Gold traders turn bullish ahead of next week's U.S. payroll data

The U.S. Comex gold futures (COMEX:GCV13) fell 0.52% in the past two days but are still up 1.22% week-to-Thursday. The gold futures traded as high as $1,432.90 on Wednesday. During Friday morning in Asia, the prices traded lower at around $1,404. The S&P 500 Index rose 0.47% in the past two days after falling almost 2% on Monday and Tuesday. The Euro Stoxx 50 Index rebounded 0.57% on Thursday after plunging almost 3% in the first three days of the week. The U.S. Dollar Index rose 0.72% so far this week and surged 0.63% to 81.948 on Thursday. The crude oil futures fell to $106.98 on Thursday after reaching a high of $112.24 the day before.

Higher Revised U.S. Growth and Headwind to Emerging Markets

The U.S. real GDP expanded at a revised annualized rate of 2.5% in Q2 from the initial estimate of 1.7% while the prices excluding food and energy rose at an annualized rate of 0.8%. The labor market shows more strength as the weekly jobless claims fell 6,000 to 331,000, compared to 372,000 at the end of last year. The U.S. is expected to grow 2.5% in 2H 2013 as the sequestration effects wane. The Dollar Index jumped to a four-week high while the U.S. 10-year Treasury yield touched 2.8287% on Thursday from a low of 2.7032% during Asia's Wednesday morning, bringing the concern of tapering to the forefront again. As a result of the U.S. bond yield increase, capital flew out of emerging markets and caused countries such as Brazil and Indonesia to raise interest rates and sell dollars to defend their currencies, further slowing down growth.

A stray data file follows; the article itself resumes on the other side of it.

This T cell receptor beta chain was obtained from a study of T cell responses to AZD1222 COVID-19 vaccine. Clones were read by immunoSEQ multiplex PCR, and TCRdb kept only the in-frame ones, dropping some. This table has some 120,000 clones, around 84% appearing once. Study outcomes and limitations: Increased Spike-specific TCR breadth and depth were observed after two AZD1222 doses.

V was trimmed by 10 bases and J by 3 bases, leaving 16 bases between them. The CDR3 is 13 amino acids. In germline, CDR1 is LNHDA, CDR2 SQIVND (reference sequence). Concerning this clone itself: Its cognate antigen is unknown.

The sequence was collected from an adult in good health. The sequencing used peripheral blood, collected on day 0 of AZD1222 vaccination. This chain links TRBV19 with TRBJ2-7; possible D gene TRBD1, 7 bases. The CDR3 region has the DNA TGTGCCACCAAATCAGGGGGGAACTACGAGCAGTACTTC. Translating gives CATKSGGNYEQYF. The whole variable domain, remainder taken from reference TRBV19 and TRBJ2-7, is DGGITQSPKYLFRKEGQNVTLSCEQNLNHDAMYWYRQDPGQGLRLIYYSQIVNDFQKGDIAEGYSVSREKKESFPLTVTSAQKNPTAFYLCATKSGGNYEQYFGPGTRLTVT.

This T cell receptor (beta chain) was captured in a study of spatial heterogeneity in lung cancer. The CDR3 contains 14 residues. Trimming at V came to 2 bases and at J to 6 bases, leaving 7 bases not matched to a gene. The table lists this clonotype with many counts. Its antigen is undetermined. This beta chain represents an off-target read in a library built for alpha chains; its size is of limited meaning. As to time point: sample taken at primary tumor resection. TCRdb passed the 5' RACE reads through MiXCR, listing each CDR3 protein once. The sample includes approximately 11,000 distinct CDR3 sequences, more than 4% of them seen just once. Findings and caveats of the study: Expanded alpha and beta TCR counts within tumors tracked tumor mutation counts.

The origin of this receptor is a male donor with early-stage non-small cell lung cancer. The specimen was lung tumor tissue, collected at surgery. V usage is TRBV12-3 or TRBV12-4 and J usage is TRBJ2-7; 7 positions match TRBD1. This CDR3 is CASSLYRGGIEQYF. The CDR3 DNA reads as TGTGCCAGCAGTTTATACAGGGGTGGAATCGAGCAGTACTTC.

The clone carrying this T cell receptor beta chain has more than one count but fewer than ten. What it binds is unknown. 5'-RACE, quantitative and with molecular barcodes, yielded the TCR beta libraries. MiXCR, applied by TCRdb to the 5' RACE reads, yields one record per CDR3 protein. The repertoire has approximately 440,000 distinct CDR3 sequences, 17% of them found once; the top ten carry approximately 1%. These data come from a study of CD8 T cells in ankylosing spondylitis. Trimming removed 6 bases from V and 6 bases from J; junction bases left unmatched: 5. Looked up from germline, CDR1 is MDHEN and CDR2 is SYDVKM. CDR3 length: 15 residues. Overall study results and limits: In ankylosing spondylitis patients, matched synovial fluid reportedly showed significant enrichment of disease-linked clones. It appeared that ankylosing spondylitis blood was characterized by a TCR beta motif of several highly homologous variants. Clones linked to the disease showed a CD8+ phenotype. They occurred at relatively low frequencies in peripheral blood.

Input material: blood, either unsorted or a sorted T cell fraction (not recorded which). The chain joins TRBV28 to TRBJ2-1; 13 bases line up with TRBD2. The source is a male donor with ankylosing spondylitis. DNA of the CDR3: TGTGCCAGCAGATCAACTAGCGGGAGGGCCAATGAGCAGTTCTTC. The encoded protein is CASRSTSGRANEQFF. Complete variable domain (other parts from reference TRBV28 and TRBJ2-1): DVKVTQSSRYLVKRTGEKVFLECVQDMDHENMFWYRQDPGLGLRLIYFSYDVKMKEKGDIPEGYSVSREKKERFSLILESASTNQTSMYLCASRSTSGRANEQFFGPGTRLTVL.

Gold Traders Have Turned More Bullish

According to the CFTC, the managed money short positions dropped 13% while the long positions rose about 8% during the week ending Aug. 20. The net position at 73,216 contracts is the highest since Feb. 5. Geopolitical uncertainty, rising inflationary pressure from the oil price increase, and rebounding gold-backed ETP holdings have led to an increase in demand for gold.

What to Watch

Next week, we will monitor the August final PMI index for China, E17 and the U.S. on Sept. 3, the final Q2 GDP for E17 on Sept. 4, the interest rate decisions of the Bank of Japan, the Bank of England, and the ECB on Sept. 5 as well as the August U.S. non-farm payrolls and unemployment rate on Sept. 6, ahead of the all-important Sept. 17-18 FOMC meeting.

About the Author
Austin Kiddle

Austin Kiddle is a director of the London-based gold broker Sharps Pixley Ltd.

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